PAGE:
How do pandemics end? History suggests diseases fade but are almost never truly gone

As ready as you are to be done with COVID-19, it's not going anywhere soon. A historian of disease describes how once a pathogen emerges, it's usually here to stay.

Nükhet Varlik, Associate Professor of History, University of South Carolina • conversation
Oct. 14, 2020 ~9 min

Antibodies in the blood of COVID-19 survivors know how to beat coronavirus – and researchers are already testing new treatments that harness them

Before a vaccine is available to teach your immune system to ward off the coronavirus, maybe you can directly use molecules that have already fought it in other people.

Ann Sheehy, Professor of Biology, College of the Holy Cross • conversation
April 1, 2020 ~9 min

Calling COVID-19 a 'Chinese virus' is wrong and dangerous – the pandemic is global

Emphasizing foreign origins of a disease can have racist connotations and implications for how people understand their own risk of disease.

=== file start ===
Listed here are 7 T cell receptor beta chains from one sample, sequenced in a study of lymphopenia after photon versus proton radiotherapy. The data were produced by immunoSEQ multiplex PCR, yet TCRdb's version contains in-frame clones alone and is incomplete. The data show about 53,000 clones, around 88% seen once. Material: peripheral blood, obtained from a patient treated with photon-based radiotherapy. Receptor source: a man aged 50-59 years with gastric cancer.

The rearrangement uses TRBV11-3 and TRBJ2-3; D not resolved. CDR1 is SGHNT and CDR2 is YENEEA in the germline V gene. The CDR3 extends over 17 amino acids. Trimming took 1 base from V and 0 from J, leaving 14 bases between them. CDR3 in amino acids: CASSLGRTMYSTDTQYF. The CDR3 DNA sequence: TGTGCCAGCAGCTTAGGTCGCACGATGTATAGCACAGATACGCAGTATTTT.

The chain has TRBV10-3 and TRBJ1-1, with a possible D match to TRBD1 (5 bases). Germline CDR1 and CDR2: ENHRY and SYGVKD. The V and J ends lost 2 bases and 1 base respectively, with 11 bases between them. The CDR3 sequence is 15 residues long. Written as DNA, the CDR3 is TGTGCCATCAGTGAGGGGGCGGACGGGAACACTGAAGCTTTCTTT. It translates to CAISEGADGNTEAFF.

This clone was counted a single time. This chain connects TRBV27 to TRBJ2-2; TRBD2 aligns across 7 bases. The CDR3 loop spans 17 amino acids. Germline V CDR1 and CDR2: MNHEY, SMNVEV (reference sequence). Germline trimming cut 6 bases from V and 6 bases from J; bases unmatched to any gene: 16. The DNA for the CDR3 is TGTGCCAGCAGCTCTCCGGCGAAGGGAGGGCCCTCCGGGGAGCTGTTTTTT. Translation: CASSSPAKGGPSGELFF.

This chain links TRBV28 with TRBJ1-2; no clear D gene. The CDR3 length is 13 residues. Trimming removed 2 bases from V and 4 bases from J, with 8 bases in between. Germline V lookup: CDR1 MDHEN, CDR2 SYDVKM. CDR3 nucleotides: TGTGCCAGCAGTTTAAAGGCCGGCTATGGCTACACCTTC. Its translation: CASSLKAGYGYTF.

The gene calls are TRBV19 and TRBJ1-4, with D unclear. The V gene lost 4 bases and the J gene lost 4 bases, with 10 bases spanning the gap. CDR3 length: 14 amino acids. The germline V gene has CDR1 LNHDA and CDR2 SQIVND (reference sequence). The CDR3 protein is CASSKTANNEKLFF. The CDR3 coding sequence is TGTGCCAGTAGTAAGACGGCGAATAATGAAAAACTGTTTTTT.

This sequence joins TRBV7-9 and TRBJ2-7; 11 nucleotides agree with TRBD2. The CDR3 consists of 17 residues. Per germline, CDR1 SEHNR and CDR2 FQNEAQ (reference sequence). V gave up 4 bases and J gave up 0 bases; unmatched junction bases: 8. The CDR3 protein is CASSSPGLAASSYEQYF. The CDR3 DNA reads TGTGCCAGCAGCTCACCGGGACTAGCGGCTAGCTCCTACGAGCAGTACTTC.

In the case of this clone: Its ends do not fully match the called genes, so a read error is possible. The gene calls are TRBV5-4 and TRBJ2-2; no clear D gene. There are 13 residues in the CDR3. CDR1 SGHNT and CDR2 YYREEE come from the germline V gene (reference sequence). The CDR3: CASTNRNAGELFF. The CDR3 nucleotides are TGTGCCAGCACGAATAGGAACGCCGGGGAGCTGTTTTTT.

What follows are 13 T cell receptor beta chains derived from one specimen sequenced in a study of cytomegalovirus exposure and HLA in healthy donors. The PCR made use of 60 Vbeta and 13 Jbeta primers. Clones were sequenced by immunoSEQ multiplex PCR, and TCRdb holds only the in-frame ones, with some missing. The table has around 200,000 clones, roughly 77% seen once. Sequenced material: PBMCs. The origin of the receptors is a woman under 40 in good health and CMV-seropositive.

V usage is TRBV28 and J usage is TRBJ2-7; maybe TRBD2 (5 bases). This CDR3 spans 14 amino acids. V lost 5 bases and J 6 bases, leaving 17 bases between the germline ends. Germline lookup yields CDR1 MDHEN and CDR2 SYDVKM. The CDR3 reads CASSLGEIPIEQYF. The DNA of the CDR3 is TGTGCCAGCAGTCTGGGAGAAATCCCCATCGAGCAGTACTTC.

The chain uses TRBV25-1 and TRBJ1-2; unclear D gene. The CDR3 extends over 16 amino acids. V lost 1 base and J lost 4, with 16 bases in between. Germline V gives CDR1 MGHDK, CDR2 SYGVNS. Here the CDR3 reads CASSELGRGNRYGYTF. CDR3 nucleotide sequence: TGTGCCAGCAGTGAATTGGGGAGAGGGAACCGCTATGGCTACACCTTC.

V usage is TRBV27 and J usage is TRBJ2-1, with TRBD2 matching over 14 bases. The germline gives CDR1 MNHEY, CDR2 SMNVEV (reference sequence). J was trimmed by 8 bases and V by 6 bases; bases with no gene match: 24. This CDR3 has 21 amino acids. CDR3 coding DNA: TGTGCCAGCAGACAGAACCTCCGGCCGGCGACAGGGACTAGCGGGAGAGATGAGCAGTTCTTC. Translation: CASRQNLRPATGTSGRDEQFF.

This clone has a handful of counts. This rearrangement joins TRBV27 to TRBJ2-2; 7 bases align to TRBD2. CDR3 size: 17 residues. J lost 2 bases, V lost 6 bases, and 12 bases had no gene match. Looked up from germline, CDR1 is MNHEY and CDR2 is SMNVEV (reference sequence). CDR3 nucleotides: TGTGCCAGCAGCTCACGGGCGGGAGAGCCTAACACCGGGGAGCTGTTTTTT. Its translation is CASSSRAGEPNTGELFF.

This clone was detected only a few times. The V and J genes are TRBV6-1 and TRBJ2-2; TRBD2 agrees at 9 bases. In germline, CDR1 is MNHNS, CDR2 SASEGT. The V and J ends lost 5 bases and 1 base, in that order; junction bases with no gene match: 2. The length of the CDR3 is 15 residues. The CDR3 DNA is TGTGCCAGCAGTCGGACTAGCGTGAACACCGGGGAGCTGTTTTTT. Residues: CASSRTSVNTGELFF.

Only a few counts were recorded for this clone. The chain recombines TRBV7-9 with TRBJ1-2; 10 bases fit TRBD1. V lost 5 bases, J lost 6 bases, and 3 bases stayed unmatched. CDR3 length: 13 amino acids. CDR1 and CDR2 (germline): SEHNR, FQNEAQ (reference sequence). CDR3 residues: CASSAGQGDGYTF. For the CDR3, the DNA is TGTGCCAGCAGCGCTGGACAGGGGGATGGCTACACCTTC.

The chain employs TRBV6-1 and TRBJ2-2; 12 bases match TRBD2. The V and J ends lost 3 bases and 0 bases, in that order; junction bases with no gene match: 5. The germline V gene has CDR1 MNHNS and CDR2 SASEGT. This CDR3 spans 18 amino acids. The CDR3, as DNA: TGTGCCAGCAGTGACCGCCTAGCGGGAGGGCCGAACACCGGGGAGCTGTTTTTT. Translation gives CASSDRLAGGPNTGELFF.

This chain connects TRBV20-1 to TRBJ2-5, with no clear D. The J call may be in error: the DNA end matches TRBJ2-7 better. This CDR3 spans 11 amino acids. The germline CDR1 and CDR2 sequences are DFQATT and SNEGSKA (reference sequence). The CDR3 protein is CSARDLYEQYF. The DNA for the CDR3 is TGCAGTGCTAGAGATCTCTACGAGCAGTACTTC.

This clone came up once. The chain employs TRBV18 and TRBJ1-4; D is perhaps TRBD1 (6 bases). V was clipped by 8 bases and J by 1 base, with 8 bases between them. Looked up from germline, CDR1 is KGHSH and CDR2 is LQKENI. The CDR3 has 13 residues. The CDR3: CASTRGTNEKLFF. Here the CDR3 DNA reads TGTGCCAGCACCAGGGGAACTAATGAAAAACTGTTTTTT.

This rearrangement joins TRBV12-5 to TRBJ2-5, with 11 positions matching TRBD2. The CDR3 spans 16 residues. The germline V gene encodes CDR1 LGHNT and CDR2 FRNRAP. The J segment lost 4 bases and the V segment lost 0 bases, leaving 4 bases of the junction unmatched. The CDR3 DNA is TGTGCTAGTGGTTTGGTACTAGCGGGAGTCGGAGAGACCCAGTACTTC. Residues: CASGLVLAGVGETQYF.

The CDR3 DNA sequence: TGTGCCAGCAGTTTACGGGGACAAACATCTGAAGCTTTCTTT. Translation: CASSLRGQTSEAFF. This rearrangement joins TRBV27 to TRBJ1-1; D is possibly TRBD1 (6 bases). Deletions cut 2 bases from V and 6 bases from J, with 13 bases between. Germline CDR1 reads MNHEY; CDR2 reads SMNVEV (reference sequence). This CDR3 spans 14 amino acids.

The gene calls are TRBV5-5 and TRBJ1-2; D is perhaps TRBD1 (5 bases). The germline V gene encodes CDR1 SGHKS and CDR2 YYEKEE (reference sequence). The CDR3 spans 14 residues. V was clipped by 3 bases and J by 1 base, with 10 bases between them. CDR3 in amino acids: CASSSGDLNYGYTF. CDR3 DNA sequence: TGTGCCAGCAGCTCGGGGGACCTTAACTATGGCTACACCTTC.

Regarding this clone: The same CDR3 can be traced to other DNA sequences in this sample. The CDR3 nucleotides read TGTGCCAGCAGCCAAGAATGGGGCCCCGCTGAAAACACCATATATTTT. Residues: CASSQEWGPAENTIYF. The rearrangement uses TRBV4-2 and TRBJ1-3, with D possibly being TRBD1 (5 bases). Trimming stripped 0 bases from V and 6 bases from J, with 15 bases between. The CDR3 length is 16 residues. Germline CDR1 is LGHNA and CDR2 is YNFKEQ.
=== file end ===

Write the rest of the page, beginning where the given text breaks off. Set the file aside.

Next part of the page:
Mari Webel, Assistant Professor of History, University of Pittsburgh • conversation
March 25, 2020 ~10 min

Naming the new coronavirus – why taking Wuhan out of the picture matters

While identifying a new disease by its place of origin seems intuitive, history shows that doing so can have serious consequences for the people that live there.

Mari Webel, Assistant Professor of History, University of Pittsburgh • conversation
Feb. 18, 2020 ~9 min

Ebola vaccine approved as second jab trialled

A second Ebola vaccine is to be offered to thousands of people in the Democratic Republic of Congo.

By Tulip Mazumdar • bbcnews
Nov. 13, 2019 ~4 min

Novosibirsk: 'No risk' after blast and fire at Russian lethal virus lab

A major research centre says no biological agents have been released from a blast and fire at a lab.

BBC Science News • bbcnews
Sept. 17, 2019 ~1 min

'Miracle' six-day-old baby survives Ebola

It took five weeks of round-the-clock treatment to keep Benedicte alive after her mother died.

By James Gallagher • bbcnews
Dec. 14, 2018 ~3 min

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